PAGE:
If Go Tell It on the Mountain was somewhat about James Baldwin and his faith, Giovanni’s Room is about his sexuality and all the complications included when one starts the journey of embracing their sexuality. Having left America, like so many other writers, Baldwin settled in Paris to escape American Society. Even though he didn’t set the novel in America, the American view of homosexuality and the guilt and shame that others attribute to it comes vividly throughout the first couple of chapters.
From the onset, the readers can see David struggling with his masculinity, self-acceptance, guilt, and everything in between with a lot of self-loathing. What was at the forefront was the focus on gendered expectations that David hinted at. After having his first sexual encounter with Joey, David describes being overcome by fear and realizing that Joey was a boy. He then states: “that body suddenly seemed the black opening of a cavern in which I would be tortured till madness came, in which I would lose my manhood” (226). David is internalizing the conventional notions of what it means to be a man (here, one can’t fault him, he was only a child, and this is what he learned), making it difficult for him to come to terms with what occurred, himself and his masculinity. Because he associates manhood with heterosexuality, he feels that his attraction to Joey is wrong and indicates some failure: “how could this have happened in me” (226). From then on, it seems like David was running away from his sexuality — from being mean and cruel to Joey to proposing to Hella and even to him lying to himself when he hangs out with Jacques. Through these relationships, Baldwin is attempting to show how difficult it can be to deviate from stereotypical norms of manhood and womanhood.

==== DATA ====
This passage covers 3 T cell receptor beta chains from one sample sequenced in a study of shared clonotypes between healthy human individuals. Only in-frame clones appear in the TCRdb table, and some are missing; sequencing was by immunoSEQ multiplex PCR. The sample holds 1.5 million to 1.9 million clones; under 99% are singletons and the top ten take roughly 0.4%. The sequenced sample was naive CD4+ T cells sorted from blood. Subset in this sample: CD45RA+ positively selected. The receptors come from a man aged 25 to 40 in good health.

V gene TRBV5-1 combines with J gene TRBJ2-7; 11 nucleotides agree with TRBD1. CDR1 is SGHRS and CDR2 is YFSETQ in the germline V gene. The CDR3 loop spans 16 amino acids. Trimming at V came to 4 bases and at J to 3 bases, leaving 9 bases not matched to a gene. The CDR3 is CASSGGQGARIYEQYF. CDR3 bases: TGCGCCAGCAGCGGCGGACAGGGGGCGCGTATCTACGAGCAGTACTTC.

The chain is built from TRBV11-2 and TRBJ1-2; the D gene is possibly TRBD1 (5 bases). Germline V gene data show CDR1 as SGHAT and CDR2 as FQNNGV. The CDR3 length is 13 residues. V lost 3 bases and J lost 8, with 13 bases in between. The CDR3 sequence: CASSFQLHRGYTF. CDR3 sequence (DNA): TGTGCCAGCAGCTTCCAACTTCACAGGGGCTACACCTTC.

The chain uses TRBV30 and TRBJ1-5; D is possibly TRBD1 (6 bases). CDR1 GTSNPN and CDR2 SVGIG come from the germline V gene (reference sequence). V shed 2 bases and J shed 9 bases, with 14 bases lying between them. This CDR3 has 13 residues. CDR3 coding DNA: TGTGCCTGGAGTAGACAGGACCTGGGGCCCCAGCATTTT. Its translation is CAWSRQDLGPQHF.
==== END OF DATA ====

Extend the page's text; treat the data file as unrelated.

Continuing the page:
I find it interesting that some of the themes that we saw in Go Tell It on the Mountain still continue throughout Giovanni’s Room. The same loneliness that we see in John is apparent in David — though for different reasons. I have a feeling that it also exists in Giovanni but I haven’t read that far along just yet to make that claim.
One thought on “Giovanni’s Room — masculinity”
Emerode, I agree that masculinity is tied up with David’s struggles with his sexuality in “Giovanni’s Room.” I noticed in part 2 that even his father calls him “Butch,” a nickname which might be interpreted as explicitly representing masculinity, as the term means “having an appearance or other qualities of a type traditionally seen as masculine.” Hence, even his father implicitly questions his masculinity through a nickname which he will never live up to, as he cannot be the perfect, masculine individual.
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